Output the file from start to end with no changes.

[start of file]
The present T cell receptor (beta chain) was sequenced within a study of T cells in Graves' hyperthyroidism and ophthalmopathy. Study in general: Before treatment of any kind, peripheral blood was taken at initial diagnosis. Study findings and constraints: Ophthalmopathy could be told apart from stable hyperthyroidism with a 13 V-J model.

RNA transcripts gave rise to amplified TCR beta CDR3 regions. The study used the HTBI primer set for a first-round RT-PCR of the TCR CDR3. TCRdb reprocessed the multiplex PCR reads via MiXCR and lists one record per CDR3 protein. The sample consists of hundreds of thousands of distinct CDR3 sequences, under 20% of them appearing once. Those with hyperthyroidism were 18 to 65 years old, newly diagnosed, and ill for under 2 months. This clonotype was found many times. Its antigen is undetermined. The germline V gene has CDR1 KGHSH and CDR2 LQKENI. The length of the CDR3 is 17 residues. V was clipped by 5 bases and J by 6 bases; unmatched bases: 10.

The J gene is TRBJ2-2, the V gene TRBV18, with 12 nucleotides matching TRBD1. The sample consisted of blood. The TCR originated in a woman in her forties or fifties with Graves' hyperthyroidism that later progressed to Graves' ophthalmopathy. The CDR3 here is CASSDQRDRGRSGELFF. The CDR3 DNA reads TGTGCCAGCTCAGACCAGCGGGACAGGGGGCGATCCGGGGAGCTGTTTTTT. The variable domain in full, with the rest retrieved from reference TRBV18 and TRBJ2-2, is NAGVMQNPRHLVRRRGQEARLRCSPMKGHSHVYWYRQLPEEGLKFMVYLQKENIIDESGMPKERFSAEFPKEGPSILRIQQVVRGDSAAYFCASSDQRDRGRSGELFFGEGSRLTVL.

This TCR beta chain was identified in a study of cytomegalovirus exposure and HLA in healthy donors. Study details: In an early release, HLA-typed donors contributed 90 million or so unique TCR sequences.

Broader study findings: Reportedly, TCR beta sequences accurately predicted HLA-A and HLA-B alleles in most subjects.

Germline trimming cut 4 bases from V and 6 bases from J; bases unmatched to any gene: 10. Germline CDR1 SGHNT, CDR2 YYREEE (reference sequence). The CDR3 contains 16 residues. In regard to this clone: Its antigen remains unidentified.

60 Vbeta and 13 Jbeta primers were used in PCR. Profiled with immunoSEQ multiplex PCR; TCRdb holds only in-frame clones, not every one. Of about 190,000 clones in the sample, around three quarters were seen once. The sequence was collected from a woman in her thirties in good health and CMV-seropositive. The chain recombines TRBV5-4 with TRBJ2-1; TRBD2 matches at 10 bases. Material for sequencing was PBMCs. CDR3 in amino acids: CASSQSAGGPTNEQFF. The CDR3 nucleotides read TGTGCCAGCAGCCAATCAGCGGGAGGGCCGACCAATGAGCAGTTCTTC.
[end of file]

The present T cell receptor (beta chain) was sequenced within a study of T cells in Graves' hyperthyroidism and ophthalmopathy. Study in general: Before treatment of any kind, peripheral blood was taken at initial diagnosis. Study findings and constraints: Ophthalmopathy could be told apart from stable hyperthyroidism with a 13 V-J model.

RNA transcripts gave rise to amplified TCR beta CDR3 regions. The study used the HTBI primer set for a first-round RT-PCR of the TCR CDR3. TCRdb reprocessed the multiplex PCR reads via MiXCR and lists one record per CDR3 protein. The sample consists of hundreds of thousands of distinct CDR3 sequences, under 20% of them appearing once. Those with hyperthyroidism were 18 to 65 years old, newly diagnosed, and ill for under 2 months. This clonotype was found many times. Its antigen is undetermined. The germline V gene has CDR1 KGHSH and CDR2 LQKENI. The length of the CDR3 is 17 residues. V was clipped by 5 bases and J by 6 bases; unmatched bases: 10.

The J gene is TRBJ2-2, the V gene TRBV18, with 12 nucleotides matching TRBD1. The sample consisted of blood. The TCR originated in a woman in her forties or fifties with Graves' hyperthyroidism that later progressed to Graves' ophthalmopathy. The CDR3 here is CASSDQRDRGRSGELFF. The CDR3 DNA reads TGTGCCAGCTCAGACCAGCGGGACAGGGGGCGATCCGGGGAGCTGTTTTTT. The variable domain in full, with the rest retrieved from reference TRBV18 and TRBJ2-2, is NAGVMQNPRHLVRRRGQEARLRCSPMKGHSHVYWYRQLPEEGLKFMVYLQKENIIDESGMPKERFSAEFPKEGPSILRIQQVVRGDSAAYFCASSDQRDRGRSGELFFGEGSRLTVL.

This TCR beta chain was identified in a study of cytomegalovirus exposure and HLA in healthy donors. Study details: In an early release, HLA-typed donors contributed 90 million or so unique TCR sequences.

Broader study findings: Reportedly, TCR beta sequences accurately predicted HLA-A and HLA-B alleles in most subjects.

Germline trimming cut 4 bases from V and 6 bases from J; bases unmatched to any gene: 10. Germline CDR1 SGHNT, CDR2 YYREEE (reference sequence). The CDR3 contains 16 residues. In regard to this clone: Its antigen remains unidentified.

60 Vbeta and 13 Jbeta primers were used in PCR. Profiled with immunoSEQ multiplex PCR; TCRdb holds only in-frame clones, not every one. Of about 190,000 clones in the sample, around three quarters were seen once. The sequence was collected from a woman in her thirties in good health and CMV-seropositive. The chain recombines TRBV5-4 with TRBJ2-1; TRBD2 matches at 10 bases. Material for sequencing was PBMCs. CDR3 in amino acids: CASSQSAGGPTNEQFF. The CDR3 nucleotides read TGTGCCAGCAGCCAATCAGCGGGAGGGCCGACCAATGAGCAGTTCTTC.